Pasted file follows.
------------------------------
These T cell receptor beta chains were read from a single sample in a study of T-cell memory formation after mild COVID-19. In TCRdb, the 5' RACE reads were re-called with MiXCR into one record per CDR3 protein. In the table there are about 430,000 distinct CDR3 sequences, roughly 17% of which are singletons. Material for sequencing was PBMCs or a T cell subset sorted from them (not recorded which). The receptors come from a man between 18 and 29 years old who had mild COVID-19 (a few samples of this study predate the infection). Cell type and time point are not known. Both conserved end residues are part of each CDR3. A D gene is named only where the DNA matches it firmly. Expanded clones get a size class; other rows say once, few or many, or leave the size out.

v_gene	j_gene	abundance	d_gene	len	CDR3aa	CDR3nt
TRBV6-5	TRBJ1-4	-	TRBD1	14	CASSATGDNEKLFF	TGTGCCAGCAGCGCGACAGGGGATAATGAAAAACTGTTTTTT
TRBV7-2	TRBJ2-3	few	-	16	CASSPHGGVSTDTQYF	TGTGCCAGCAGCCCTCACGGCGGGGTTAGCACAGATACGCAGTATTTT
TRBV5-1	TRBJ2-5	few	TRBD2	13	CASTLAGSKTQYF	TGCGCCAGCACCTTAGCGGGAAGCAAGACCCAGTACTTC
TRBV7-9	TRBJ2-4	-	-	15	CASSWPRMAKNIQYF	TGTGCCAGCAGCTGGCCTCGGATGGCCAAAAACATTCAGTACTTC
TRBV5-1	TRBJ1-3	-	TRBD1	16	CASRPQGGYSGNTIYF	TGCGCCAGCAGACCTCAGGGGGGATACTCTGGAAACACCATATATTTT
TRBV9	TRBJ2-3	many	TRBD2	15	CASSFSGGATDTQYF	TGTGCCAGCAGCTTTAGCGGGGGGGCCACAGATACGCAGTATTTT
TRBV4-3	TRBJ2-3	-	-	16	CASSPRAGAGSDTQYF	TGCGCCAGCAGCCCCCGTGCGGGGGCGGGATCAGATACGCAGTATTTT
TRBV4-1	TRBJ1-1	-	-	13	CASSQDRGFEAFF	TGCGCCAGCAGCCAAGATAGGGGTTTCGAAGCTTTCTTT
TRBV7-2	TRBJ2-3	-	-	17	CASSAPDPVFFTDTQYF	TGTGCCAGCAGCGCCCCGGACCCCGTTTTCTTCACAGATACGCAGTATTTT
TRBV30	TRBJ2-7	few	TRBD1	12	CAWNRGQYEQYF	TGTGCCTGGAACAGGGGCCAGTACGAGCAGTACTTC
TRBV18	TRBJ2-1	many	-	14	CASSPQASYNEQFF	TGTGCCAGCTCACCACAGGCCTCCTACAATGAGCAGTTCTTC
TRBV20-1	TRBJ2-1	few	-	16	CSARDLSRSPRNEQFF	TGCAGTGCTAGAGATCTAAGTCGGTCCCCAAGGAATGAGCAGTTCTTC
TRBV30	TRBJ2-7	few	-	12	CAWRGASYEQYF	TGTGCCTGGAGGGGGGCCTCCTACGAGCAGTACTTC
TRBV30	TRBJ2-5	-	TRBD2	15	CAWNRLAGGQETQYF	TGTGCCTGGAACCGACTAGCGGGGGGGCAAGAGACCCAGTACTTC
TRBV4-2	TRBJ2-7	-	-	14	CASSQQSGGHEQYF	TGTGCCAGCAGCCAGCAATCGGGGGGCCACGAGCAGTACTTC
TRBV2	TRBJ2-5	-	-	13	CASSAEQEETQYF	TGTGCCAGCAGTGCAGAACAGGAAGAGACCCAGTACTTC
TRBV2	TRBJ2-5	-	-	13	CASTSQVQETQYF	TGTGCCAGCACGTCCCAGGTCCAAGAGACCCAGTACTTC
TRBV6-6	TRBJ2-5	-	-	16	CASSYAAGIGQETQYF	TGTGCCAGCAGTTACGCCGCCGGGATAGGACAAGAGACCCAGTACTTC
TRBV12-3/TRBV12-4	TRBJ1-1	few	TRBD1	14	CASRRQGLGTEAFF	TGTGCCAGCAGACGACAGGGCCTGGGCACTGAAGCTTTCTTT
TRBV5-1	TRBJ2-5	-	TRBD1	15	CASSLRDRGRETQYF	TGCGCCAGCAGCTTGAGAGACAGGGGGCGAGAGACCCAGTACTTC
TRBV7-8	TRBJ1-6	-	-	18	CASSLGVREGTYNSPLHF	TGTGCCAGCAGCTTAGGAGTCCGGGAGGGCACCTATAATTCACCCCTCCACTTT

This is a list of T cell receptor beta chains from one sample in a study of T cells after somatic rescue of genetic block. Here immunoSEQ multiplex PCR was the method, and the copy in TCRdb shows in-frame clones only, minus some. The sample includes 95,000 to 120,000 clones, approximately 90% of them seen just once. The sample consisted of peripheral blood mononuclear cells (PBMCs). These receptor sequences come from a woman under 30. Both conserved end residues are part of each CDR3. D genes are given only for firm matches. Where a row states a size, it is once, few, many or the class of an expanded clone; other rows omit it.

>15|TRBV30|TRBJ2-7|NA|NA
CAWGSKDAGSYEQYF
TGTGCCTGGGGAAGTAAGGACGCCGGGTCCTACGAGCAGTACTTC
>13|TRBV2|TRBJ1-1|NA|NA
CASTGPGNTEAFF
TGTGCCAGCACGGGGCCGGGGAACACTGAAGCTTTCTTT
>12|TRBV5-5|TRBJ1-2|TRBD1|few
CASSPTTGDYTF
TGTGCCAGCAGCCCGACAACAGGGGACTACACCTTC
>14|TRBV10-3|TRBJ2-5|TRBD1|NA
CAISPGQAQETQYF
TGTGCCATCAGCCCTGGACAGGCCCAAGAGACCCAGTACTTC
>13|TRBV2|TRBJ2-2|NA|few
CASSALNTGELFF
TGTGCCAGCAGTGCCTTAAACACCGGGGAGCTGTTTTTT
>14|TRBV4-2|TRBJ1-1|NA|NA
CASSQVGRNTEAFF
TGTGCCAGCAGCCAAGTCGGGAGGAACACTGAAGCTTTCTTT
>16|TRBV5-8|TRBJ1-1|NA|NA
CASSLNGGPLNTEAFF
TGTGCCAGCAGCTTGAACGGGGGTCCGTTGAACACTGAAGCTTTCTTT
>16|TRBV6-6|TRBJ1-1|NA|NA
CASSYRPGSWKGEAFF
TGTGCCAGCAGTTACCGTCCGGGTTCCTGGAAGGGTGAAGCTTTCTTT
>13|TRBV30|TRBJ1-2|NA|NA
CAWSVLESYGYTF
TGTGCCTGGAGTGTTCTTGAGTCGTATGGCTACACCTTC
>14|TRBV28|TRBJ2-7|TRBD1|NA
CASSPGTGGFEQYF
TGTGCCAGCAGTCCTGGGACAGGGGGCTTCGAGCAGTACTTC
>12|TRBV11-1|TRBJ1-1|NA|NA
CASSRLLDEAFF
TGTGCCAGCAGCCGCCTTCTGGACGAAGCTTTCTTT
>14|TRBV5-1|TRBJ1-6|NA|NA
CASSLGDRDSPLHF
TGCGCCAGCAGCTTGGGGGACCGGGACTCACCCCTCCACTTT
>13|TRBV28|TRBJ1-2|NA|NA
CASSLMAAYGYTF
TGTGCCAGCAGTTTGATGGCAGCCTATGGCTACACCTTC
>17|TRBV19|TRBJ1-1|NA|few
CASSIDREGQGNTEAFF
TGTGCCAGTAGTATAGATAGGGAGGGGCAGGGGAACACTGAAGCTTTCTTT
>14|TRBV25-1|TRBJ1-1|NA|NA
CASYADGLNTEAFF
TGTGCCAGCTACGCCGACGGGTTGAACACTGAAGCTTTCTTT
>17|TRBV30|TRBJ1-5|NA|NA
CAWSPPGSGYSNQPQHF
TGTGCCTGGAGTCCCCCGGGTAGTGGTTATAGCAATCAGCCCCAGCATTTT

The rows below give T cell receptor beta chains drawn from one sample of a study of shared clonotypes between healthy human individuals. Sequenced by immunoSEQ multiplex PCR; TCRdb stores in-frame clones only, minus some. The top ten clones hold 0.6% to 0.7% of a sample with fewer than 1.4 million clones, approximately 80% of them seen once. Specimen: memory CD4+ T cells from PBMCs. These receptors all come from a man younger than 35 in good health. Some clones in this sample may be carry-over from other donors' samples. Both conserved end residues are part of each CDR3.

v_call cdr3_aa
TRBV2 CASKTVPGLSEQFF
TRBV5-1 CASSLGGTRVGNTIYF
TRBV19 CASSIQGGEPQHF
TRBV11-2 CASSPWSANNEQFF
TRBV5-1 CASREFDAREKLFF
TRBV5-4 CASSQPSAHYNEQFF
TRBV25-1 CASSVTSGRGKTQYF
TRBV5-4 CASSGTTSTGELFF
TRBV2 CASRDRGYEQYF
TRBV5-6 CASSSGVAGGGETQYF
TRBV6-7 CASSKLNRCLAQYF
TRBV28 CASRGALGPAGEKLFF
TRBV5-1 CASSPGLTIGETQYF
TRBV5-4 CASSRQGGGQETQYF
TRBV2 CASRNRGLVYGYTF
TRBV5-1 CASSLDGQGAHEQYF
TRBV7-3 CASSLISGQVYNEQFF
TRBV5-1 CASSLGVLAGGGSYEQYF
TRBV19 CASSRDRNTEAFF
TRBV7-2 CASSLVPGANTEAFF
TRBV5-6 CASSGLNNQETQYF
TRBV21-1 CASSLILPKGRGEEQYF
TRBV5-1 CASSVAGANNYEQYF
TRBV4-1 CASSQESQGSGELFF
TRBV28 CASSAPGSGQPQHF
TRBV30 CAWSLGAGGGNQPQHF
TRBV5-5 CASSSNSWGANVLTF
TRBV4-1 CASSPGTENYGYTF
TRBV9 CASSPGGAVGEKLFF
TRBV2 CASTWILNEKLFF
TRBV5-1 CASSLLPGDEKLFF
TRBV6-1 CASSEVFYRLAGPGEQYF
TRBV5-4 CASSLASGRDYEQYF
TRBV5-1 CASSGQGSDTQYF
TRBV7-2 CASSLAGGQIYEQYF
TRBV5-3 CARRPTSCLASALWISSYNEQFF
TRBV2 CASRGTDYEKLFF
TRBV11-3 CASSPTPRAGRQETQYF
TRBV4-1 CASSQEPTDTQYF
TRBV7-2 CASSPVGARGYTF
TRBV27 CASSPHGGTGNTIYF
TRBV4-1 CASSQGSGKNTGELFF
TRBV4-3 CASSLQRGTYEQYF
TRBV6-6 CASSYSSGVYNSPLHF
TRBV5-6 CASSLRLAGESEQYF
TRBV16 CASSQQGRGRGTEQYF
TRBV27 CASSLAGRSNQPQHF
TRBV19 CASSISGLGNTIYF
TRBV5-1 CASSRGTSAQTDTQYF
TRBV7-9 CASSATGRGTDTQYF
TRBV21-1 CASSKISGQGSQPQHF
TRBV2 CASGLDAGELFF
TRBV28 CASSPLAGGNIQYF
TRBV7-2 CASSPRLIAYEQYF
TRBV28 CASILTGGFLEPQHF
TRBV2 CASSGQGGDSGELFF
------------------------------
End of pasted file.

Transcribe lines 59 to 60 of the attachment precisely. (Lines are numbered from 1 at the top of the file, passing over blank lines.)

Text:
CASSLGDRDSPLHF
TGCGCCAGCAGCTTGGGGGACCGGGACTCACCCCTCCACTTT